Income inequality has been relatively neglected in mainstream macroeconomics until recently, when the work of Stiglitz and Piketty, inter alios, has given it a higher profile. The standard view is that markets generally work efficiently in allocating resources and there is little cause for concern. This chapter disputes these views and makes the argument that the degree of inequality does matter. We show that the increase in income inequality (especially the increase in the share of the top one percent) over the last twenty years has led to an unsustainable increase in household debt, which is a reason why the 2008 crisis was so deep. Furthermore, turning to the long run, there is accumulating evidence that higher inequality lowers economic growth. Consequently, increasing inequality has had a short-term adverse effect on the level of economic activity as well as reducing the long-term rate of growth. Finally, we conclude by looking at the evidence as to what are the major determinants of income inequality.

Mccombie, J. S. L., Spreafico, M., On Income Inequality: The 2008 Great Recession and Long-Term Growth, The Crisis ConundrumHow To Reconcile Economy And Society, Palgrave Macmillan, London 2017: 41-64 [http://hdl.handle.net/10807/99207]

On Income Inequality: The 2008 Great Recession and Long-Term Growth

Mccombie, John Stuart Landreth;Spreafico, Marta
2017

Abstract

Income inequality has been relatively neglected in mainstream macroeconomics until recently, when the work of Stiglitz and Piketty, inter alios, has given it a higher profile. The standard view is that markets generally work efficiently in allocating resources and there is little cause for concern. This chapter disputes these views and makes the argument that the degree of inequality does matter. We show that the increase in income inequality (especially the increase in the share of the top one percent) over the last twenty years has led to an unsustainable increase in household debt, which is a reason why the 2008 crisis was so deep. Furthermore, turning to the long run, there is accumulating evidence that higher inequality lowers economic growth. Consequently, increasing inequality has had a short-term adverse effect on the level of economic activity as well as reducing the long-term rate of growth. Finally, we conclude by looking at the evidence as to what are the major determinants of income inequality.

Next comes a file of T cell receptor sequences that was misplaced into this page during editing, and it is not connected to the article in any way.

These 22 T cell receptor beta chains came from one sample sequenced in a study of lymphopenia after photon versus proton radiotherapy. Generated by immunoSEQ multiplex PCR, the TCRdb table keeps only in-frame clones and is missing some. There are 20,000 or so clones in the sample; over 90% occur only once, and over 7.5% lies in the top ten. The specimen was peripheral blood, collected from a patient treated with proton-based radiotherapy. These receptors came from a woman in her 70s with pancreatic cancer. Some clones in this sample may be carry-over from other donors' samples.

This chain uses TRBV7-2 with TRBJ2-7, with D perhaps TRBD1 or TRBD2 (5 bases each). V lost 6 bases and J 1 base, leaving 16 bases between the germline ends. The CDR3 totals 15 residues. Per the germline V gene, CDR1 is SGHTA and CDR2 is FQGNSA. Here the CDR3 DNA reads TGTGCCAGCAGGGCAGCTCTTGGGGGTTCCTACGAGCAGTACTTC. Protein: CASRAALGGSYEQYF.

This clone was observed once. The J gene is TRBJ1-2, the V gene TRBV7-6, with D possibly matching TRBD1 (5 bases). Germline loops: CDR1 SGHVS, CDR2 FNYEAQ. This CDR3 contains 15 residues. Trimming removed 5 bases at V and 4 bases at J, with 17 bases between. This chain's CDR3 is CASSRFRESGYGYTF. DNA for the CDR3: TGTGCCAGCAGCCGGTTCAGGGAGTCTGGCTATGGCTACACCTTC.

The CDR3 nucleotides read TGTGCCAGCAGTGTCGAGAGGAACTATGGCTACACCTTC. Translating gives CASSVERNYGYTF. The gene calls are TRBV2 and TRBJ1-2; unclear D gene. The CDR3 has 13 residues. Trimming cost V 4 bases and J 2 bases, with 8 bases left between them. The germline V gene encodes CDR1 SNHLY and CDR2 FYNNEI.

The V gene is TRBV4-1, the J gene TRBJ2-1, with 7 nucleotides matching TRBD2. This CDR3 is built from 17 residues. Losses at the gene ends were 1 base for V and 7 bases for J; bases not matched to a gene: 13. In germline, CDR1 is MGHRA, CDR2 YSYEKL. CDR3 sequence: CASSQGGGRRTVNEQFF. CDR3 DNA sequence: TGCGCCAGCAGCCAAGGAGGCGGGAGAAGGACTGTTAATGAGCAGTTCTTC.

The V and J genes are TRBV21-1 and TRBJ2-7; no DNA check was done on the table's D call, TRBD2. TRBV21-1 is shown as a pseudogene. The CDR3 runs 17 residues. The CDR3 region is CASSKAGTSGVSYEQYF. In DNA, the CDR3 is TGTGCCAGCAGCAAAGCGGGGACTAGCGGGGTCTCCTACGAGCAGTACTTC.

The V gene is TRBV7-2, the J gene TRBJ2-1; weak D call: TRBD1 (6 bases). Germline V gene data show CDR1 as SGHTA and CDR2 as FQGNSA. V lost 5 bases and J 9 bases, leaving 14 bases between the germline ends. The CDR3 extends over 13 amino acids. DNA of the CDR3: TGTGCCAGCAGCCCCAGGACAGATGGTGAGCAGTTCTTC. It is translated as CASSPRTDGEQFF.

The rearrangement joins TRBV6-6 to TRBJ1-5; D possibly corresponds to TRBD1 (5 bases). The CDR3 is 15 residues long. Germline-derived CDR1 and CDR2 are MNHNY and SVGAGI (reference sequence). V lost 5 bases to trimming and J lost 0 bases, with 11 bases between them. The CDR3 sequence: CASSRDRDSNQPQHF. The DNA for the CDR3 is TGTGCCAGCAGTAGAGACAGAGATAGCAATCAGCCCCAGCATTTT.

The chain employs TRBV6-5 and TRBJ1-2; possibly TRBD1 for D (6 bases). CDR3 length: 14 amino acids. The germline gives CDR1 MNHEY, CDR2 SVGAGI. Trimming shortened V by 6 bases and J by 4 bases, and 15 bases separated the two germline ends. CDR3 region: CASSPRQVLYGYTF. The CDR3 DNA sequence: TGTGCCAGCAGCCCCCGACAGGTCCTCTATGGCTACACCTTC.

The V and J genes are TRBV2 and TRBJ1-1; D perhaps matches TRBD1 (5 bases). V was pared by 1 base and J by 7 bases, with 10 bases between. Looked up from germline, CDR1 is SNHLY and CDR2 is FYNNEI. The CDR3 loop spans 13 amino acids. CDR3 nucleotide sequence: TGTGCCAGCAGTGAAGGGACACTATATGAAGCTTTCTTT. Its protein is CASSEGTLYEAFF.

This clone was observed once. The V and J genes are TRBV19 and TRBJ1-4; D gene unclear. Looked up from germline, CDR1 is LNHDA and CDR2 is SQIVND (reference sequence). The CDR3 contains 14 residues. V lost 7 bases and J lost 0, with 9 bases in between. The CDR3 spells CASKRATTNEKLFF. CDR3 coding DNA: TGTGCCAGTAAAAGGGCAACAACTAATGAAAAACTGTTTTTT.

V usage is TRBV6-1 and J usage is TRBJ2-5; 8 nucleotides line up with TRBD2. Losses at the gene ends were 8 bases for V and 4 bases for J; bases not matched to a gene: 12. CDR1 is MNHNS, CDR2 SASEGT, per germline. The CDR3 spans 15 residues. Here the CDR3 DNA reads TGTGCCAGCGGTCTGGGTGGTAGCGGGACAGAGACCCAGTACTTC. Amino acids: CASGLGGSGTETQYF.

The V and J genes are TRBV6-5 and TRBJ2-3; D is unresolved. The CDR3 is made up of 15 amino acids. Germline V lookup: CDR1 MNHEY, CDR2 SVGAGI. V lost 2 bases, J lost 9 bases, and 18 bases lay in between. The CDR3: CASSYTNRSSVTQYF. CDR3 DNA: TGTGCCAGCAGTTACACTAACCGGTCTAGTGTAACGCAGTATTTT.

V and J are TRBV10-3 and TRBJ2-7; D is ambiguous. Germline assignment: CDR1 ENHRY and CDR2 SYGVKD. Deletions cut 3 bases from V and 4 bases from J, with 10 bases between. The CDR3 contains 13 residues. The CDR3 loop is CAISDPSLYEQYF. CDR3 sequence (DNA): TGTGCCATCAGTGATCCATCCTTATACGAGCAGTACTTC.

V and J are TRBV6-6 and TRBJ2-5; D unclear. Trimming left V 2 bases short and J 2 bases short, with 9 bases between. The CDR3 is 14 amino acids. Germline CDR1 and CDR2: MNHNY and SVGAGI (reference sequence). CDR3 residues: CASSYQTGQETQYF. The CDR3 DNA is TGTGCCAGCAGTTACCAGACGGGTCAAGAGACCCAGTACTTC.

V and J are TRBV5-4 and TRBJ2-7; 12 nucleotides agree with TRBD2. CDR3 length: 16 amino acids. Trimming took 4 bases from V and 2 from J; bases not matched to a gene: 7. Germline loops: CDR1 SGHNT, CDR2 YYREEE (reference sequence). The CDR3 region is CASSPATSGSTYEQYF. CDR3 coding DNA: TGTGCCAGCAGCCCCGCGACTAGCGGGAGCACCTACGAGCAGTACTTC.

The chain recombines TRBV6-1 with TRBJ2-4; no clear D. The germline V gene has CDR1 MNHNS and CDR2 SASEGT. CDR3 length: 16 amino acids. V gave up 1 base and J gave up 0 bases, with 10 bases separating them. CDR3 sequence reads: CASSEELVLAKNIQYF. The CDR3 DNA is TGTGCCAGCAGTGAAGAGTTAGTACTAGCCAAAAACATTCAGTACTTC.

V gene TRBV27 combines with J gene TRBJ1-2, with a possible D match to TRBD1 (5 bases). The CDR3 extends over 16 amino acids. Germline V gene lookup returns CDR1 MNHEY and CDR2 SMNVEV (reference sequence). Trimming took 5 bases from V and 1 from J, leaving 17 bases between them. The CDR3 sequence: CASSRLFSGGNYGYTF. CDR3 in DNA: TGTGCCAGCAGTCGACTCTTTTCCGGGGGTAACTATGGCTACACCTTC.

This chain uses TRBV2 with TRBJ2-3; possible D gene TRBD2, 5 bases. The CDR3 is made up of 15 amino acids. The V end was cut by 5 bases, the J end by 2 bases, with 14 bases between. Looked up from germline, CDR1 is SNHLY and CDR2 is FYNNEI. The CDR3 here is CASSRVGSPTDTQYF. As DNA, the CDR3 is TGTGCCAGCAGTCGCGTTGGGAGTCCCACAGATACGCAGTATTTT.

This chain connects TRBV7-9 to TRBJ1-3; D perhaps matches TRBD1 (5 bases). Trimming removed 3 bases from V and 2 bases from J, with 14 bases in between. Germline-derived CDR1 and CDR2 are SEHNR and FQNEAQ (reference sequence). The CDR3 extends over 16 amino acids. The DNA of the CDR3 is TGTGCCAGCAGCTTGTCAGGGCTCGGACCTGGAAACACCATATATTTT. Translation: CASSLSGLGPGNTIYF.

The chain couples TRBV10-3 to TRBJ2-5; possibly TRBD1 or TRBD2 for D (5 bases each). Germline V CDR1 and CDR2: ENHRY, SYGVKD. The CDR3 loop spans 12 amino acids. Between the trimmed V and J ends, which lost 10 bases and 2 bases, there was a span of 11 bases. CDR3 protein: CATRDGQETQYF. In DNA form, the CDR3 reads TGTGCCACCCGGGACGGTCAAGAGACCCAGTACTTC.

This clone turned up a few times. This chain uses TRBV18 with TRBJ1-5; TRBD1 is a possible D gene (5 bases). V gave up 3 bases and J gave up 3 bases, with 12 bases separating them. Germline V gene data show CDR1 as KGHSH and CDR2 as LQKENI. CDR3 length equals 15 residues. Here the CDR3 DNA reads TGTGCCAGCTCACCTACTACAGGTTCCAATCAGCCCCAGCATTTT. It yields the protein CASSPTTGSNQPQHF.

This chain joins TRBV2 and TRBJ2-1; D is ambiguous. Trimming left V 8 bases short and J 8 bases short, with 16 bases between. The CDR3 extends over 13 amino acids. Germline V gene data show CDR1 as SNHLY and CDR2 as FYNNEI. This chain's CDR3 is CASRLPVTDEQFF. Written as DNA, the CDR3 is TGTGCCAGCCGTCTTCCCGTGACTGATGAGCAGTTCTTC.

Inglese
978-3-319-47863-0
Palgrave Macmillan
Mccombie, J. S. L., Spreafico, M., On Income Inequality: The 2008 Great Recession and Long-Term Growth, The Crisis ConundrumHow To Reconcile Economy And Society, Palgrave Macmillan, London 2017: 41-64 [http://hdl.handle.net/10807/99207]
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Utilizza questo identificativo per citare o creare un link a questo documento: https://hdl.handle.net/10807/99207
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